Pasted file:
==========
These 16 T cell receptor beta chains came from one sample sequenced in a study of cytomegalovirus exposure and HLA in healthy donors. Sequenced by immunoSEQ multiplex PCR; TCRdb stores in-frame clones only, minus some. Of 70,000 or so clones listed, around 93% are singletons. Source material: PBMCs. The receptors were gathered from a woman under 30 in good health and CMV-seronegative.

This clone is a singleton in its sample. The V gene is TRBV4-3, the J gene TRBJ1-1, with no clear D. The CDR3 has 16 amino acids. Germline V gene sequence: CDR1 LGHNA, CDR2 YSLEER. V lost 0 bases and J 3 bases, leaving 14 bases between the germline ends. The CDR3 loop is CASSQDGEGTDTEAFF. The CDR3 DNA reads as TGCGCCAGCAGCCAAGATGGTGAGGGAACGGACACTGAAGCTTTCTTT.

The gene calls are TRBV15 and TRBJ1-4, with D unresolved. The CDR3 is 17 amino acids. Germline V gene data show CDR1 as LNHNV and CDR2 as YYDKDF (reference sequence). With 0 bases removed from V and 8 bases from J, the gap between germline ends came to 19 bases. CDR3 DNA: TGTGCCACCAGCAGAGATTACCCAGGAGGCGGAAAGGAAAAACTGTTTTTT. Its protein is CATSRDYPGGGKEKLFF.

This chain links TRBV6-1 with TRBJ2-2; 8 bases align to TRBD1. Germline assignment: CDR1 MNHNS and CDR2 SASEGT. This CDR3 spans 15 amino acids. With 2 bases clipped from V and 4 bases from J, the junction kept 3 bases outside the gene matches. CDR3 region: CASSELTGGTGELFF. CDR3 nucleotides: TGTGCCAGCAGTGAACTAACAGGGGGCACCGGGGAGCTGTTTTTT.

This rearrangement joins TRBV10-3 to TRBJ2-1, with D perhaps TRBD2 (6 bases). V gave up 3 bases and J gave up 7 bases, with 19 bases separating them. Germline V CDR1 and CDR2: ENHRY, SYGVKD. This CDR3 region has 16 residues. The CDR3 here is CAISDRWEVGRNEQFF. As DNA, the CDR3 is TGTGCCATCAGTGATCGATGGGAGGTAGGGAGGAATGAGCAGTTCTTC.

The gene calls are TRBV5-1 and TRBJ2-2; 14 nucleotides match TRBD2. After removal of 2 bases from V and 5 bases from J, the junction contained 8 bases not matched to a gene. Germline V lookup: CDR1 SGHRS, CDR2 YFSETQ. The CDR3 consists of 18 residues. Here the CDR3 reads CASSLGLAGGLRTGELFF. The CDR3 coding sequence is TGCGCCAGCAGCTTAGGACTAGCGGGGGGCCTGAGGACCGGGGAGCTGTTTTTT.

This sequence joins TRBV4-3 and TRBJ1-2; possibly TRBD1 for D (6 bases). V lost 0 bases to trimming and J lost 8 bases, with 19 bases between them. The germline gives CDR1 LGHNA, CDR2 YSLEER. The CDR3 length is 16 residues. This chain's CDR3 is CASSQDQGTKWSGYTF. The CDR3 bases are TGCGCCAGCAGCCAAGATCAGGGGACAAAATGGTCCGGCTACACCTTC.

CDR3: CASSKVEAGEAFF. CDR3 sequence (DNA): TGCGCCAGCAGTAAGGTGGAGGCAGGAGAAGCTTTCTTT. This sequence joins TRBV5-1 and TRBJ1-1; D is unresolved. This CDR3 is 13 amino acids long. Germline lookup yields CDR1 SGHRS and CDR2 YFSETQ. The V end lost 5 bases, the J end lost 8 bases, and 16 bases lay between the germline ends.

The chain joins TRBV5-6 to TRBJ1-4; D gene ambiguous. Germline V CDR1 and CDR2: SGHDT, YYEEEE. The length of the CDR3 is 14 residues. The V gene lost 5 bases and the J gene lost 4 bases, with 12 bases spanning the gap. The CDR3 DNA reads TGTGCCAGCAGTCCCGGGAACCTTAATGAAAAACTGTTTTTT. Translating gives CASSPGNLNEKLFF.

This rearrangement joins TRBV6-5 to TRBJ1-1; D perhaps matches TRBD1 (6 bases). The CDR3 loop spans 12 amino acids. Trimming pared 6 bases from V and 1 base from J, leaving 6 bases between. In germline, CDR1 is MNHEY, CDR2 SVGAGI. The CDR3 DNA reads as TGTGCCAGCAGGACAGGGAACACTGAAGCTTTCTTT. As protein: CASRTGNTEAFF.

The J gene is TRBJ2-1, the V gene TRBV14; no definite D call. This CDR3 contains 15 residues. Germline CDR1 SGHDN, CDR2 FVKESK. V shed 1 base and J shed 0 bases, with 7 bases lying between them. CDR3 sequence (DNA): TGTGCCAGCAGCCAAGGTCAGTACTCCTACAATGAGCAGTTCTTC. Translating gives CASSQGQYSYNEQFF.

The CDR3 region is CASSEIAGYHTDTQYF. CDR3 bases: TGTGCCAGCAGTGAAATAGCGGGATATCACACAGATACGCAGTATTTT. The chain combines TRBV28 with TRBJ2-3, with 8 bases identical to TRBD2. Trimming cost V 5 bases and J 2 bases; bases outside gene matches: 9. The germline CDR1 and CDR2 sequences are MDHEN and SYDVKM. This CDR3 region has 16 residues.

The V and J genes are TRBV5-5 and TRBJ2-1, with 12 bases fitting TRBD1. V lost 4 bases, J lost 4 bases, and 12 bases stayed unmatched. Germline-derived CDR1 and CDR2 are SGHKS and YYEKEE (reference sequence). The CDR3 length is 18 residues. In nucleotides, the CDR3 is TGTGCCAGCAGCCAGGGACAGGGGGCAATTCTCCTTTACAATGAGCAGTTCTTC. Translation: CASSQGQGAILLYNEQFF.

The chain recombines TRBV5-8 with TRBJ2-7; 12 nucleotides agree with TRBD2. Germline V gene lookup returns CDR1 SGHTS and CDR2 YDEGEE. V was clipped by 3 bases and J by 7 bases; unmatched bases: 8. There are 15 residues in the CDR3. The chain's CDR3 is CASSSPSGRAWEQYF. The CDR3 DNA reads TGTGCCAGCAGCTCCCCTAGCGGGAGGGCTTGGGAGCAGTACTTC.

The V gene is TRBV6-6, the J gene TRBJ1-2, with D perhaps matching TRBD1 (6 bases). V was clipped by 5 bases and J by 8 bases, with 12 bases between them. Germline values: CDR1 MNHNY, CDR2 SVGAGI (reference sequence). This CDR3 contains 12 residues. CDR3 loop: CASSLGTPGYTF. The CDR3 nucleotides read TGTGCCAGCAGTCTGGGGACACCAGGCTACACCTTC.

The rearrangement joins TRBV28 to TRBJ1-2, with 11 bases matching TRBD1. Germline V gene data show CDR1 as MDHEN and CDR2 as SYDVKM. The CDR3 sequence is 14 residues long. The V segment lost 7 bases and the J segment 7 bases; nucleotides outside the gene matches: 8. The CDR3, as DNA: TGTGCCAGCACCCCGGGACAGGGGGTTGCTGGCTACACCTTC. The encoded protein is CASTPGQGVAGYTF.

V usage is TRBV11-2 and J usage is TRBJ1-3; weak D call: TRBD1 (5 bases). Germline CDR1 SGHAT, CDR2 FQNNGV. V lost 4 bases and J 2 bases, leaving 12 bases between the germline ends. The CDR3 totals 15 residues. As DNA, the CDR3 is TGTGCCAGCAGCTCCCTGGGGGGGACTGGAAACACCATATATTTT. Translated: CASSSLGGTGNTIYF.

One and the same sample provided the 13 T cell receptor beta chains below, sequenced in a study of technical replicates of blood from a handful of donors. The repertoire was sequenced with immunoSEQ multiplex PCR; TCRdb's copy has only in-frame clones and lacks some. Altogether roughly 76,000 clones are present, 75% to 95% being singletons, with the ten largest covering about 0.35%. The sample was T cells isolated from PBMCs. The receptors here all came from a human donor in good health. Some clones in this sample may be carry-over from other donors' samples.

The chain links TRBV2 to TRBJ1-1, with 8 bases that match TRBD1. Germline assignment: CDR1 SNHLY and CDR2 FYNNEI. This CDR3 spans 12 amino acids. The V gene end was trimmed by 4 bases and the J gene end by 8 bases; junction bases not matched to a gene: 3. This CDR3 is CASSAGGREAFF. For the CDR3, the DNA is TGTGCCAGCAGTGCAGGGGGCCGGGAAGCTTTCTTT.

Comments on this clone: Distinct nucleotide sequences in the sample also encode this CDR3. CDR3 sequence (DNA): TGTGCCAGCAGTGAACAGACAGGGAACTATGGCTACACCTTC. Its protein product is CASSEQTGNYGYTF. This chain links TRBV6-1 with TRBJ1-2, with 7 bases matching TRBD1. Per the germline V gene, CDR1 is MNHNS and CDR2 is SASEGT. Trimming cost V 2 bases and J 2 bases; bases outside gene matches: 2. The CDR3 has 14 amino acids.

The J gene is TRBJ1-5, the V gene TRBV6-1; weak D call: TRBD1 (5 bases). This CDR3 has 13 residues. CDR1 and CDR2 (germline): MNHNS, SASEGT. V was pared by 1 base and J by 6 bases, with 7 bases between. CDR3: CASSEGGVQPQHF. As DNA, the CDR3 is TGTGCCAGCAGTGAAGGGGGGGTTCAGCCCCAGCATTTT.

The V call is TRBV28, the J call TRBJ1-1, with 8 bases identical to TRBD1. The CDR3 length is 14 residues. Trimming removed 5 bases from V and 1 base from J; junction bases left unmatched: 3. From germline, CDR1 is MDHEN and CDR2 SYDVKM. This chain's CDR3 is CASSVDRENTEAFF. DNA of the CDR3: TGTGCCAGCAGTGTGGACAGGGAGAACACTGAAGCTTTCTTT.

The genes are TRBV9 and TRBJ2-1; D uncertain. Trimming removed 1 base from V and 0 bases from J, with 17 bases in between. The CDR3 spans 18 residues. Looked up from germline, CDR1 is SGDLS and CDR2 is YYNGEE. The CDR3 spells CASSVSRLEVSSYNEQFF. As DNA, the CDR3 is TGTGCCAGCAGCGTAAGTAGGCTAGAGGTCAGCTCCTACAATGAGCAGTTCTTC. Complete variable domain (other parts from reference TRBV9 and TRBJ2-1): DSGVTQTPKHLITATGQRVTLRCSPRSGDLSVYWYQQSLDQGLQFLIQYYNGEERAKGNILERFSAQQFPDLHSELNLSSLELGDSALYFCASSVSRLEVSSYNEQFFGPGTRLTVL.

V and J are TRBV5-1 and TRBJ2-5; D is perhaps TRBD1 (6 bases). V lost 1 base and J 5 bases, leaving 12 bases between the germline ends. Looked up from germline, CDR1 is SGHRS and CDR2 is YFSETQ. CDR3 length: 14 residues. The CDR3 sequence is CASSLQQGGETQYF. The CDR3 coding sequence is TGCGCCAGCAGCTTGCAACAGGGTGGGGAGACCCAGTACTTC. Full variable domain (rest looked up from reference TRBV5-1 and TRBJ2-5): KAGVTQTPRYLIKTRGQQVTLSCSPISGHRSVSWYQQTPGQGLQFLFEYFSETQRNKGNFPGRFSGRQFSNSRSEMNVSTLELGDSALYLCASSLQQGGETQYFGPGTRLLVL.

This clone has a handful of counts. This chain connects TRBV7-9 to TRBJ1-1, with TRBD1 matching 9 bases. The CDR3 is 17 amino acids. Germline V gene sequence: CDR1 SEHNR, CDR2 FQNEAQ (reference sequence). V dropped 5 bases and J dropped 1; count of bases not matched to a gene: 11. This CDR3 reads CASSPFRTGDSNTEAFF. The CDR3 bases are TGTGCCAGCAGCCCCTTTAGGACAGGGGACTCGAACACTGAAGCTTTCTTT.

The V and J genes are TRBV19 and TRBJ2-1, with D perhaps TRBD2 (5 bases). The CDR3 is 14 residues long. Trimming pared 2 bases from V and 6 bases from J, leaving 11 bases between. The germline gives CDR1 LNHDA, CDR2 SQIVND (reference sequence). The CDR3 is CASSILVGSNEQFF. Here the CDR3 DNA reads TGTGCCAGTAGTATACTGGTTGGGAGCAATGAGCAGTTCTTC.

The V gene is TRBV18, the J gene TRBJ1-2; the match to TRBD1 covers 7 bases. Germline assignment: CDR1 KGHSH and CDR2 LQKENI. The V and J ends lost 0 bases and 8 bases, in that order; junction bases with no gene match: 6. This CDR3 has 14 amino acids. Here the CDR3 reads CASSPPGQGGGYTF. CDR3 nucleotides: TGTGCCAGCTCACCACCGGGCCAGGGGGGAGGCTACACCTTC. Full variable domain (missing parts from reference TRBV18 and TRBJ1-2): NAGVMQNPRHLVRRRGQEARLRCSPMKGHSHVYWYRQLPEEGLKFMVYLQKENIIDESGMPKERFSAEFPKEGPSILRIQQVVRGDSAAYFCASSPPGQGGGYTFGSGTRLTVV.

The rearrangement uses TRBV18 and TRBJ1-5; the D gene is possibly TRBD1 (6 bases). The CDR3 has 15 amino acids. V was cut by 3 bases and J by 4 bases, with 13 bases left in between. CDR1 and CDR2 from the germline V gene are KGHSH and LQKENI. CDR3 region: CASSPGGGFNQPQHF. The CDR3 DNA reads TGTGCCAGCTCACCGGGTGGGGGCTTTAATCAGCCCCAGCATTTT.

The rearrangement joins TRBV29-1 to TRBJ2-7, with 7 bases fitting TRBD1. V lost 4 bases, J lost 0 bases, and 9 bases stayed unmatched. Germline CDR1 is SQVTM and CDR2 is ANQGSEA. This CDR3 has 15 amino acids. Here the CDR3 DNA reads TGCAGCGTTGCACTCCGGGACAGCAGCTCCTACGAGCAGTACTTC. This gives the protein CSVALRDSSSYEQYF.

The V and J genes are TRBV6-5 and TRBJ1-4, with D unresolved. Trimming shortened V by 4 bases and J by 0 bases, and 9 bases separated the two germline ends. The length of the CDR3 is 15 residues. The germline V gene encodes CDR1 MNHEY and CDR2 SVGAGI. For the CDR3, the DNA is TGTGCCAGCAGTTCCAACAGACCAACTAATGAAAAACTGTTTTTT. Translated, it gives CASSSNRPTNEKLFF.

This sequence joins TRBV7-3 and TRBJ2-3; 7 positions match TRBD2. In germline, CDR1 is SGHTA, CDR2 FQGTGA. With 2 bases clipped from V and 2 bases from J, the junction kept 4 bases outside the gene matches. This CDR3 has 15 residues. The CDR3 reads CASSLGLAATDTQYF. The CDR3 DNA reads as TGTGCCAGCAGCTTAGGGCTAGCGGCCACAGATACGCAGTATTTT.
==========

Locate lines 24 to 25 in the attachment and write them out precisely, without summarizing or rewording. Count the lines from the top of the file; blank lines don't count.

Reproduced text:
V and J are TRBV5-1 and TRBJ2-5; D is perhaps TRBD1 (6 bases). V lost 1 base and J 5 bases, leaving 12 bases between the germline ends. Looked up from germline, CDR1 is SGHRS and CDR2 is YFSETQ. CDR3 length: 14 residues. The CDR3 sequence is CASSLQQGGETQYF. The CDR3 coding sequence is TGCGCCAGCAGCTTGCAACAGGGTGGGGAGACCCAGTACTTC. Full variable domain (rest looked up from reference TRBV5-1 and TRBJ2-5): KAGVTQTPRYLIKTRGQQVTLSCSPISGHRSVSWYQQTPGQGLQFLFEYFSETQRNKGNFPGRFSGRQFSNSRSEMNVSTLELGDSALYLCASSLQQGGETQYFGPGTRLLVL.

This clone has a handful of counts. This chain connects TRBV7-9 to TRBJ1-1, with TRBD1 matching 9 bases. The CDR3 is 17 amino acids. Germline V gene sequence: CDR1 SEHNR, CDR2 FQNEAQ (reference sequence). V dropped 5 bases and J dropped 1; count of bases not matched to a gene: 11. This CDR3 reads CASSPFRTGDSNTEAFF. The CDR3 bases are TGTGCCAGCAGCCCCTTTAGGACAGGGGACTCGAACACTGAAGCTTTCTTT.